==quote Chirco et al http://arxiv.org/abs/1309.0777 page 4== (link corrected at Atyy's suggestion) ...is called the thermal Hamiltonian. The conjugate flow parameter τ is called thermal time [6, 8]. For a nonrelativistic system it is simply related to the nonrelativistic time t by τ=t/β where β is the inverse temperature. In mathematics, the thermal time flow is called the Tomita flow [19]; the thermal hamiltonian is called the modular Hamiltonian in quantum field theory [20, 21], and the entanglement Hamiltonian in the condensed matter context [22]. For a recent discussion of this quantity in quantum gravity see also [23]. ==endquote== The reference [20] is to R. Haag, “Local quantum physics: Fields, particles, algebras”, Springer (1992) That is, to the same standard QFT text that Blanco et al paper you found cites ([29]) in connection with what QFT people call modular flow. Over and beyond just noting the overlap in terminology, you are pointing out a whole bunch of interesting connections. EDIT: Atyy, I appreciate your catching my typo error in the above Chirco paper link. I could still edit, so I corrected it.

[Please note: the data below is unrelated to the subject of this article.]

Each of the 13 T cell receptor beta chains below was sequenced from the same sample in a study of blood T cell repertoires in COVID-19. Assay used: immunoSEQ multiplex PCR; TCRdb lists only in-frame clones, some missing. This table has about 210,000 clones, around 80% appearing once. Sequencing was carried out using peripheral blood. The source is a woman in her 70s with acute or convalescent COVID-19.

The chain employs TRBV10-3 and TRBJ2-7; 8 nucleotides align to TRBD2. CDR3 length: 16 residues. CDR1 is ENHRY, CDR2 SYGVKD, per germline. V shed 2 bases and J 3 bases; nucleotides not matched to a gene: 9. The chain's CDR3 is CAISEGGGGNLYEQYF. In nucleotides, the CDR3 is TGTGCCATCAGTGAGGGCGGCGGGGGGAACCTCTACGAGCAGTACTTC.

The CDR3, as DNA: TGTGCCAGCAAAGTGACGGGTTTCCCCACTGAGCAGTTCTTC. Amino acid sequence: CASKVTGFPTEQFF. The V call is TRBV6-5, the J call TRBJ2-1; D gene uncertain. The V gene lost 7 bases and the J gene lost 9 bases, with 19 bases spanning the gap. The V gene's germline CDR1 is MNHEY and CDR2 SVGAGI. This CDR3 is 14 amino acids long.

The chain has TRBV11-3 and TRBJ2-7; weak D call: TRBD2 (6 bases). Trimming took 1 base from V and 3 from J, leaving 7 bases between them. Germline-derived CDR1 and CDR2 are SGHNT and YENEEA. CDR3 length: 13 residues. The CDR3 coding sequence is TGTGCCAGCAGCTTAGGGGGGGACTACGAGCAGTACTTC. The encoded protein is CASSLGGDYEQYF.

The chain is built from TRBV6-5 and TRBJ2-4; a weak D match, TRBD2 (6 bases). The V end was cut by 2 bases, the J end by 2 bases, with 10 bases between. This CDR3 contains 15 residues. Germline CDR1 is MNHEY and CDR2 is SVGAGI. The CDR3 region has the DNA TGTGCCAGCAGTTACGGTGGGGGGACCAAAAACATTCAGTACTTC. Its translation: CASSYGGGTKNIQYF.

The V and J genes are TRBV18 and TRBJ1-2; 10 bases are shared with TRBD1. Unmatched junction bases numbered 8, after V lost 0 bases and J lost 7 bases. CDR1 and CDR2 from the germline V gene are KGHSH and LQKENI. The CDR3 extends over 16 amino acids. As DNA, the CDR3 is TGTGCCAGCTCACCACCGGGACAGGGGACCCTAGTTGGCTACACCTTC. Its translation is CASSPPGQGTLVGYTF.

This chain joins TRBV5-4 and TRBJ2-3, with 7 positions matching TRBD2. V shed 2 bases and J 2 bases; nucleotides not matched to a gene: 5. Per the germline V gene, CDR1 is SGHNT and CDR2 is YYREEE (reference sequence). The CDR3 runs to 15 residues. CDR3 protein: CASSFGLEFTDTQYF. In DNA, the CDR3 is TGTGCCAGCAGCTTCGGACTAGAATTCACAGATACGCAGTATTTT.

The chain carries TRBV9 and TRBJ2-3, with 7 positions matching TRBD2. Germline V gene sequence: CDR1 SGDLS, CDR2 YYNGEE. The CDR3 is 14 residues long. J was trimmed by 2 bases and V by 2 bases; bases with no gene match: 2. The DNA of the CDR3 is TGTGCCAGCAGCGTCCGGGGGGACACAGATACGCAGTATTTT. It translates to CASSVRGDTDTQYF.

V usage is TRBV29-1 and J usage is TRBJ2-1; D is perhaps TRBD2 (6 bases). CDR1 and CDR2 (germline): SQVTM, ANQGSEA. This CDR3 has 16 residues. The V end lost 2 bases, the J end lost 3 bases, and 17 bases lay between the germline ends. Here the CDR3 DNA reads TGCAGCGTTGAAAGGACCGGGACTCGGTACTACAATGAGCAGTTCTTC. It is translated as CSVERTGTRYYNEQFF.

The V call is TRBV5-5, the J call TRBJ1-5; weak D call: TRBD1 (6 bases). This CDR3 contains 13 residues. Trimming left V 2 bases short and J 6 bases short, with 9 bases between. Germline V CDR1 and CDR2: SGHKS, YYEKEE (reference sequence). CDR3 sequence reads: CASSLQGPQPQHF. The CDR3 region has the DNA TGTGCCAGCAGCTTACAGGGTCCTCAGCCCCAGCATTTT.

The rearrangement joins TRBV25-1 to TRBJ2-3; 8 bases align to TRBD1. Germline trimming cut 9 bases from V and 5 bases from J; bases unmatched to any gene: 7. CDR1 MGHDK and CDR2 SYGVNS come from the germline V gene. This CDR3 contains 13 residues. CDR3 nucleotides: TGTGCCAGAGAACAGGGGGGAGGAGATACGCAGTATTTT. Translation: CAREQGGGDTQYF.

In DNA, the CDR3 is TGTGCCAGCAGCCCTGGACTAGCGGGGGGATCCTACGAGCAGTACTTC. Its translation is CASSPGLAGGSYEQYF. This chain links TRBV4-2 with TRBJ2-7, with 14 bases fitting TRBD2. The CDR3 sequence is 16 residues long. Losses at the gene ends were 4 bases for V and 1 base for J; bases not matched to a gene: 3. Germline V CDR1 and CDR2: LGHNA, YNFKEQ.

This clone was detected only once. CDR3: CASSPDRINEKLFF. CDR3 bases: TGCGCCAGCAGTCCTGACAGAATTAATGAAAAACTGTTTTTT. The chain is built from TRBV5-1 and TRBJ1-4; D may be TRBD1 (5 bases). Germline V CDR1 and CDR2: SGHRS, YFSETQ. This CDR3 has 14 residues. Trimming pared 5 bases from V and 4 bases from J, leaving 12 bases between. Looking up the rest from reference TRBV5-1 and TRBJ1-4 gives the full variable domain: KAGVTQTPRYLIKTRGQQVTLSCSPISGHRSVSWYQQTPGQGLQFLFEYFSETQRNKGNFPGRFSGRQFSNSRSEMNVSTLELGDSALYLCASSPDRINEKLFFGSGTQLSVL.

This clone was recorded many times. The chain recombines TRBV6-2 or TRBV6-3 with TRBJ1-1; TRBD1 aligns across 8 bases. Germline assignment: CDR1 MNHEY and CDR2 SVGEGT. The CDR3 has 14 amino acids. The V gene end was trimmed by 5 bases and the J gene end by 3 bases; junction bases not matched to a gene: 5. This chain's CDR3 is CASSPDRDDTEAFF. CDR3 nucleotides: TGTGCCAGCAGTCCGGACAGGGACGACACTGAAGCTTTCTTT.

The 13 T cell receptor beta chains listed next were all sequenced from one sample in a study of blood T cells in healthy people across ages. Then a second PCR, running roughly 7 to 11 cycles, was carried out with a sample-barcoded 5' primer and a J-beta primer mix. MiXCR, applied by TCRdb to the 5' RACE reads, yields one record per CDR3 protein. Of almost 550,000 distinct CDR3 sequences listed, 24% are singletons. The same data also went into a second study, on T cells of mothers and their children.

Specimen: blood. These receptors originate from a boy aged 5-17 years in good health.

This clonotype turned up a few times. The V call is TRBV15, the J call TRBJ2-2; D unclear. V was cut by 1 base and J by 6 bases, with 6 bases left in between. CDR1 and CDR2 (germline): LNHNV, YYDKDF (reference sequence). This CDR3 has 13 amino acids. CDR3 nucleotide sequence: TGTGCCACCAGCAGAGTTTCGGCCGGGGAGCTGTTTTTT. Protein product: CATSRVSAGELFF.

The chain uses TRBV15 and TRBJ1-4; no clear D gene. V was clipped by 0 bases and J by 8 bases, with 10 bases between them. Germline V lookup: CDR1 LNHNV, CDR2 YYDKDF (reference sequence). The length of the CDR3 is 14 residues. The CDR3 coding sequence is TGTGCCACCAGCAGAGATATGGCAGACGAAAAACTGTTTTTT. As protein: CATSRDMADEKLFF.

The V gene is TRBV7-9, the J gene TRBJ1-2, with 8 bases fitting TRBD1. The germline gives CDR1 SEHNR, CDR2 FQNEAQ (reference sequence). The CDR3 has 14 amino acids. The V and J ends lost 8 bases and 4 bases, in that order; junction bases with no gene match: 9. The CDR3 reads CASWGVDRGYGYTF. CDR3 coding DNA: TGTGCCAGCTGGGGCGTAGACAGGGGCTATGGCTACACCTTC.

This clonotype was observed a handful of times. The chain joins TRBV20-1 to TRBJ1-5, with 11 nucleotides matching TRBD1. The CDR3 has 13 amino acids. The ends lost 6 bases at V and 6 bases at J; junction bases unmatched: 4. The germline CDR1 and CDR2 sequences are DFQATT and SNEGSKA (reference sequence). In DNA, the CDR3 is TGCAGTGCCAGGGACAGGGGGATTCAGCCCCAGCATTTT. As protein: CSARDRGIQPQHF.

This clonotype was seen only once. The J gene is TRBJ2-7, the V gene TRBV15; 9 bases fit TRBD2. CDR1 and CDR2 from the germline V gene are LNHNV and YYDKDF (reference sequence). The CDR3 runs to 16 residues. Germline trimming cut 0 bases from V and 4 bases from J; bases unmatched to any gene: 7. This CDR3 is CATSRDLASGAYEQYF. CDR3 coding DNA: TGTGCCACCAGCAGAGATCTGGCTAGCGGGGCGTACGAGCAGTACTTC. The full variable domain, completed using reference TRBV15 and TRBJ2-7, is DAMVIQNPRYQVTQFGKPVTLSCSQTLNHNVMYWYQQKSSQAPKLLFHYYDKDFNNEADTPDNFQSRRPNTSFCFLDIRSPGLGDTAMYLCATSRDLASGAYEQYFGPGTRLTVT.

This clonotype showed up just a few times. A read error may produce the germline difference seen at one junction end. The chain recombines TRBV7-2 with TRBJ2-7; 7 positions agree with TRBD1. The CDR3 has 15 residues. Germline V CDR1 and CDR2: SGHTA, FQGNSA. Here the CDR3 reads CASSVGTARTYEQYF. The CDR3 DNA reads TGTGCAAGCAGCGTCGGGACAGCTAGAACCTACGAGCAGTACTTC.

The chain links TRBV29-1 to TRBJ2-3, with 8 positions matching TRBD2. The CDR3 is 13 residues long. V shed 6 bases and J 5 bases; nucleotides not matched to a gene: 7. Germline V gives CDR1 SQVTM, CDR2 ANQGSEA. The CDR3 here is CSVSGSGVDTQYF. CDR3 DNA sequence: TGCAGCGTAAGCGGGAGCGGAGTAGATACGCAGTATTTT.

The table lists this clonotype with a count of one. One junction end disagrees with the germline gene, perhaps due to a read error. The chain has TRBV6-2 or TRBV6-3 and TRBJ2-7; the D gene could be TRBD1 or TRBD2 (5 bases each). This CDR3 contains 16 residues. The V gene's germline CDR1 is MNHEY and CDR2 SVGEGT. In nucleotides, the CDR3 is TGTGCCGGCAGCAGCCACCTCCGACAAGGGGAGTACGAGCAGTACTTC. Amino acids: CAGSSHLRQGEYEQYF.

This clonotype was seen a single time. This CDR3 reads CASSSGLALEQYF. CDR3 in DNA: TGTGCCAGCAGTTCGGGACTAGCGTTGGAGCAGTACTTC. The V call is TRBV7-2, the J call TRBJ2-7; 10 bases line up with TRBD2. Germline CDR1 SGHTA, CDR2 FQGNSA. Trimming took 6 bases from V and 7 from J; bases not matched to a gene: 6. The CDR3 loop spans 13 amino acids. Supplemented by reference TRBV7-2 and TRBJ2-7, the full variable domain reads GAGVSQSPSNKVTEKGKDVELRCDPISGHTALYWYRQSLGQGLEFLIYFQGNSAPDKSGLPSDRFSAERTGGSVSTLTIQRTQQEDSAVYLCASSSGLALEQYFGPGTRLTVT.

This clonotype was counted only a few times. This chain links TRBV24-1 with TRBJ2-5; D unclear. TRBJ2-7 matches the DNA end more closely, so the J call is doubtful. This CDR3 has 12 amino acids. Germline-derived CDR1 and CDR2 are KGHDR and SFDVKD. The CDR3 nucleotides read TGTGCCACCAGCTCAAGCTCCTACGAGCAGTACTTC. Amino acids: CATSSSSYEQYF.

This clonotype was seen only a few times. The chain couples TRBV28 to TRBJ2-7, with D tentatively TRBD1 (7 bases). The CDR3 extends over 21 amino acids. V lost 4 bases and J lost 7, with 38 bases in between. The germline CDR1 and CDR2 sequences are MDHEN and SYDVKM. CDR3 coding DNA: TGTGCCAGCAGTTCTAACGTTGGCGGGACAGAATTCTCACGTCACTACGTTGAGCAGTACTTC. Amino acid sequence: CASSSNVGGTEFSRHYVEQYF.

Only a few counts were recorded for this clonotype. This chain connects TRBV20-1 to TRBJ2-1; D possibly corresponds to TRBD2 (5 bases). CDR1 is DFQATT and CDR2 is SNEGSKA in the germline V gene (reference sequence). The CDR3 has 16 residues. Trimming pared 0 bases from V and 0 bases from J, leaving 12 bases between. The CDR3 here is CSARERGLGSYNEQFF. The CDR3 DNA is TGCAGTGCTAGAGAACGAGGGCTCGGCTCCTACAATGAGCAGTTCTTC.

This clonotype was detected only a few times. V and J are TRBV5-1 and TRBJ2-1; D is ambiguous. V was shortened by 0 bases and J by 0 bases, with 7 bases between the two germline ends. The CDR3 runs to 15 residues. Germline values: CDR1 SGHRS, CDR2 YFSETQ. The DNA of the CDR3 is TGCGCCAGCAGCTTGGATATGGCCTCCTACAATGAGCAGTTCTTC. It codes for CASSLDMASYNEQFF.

#64
Sep413, 02:29 PM

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Thanks marcus! The link for the Chirco paper is http://arxiv.org/abs/1309.0777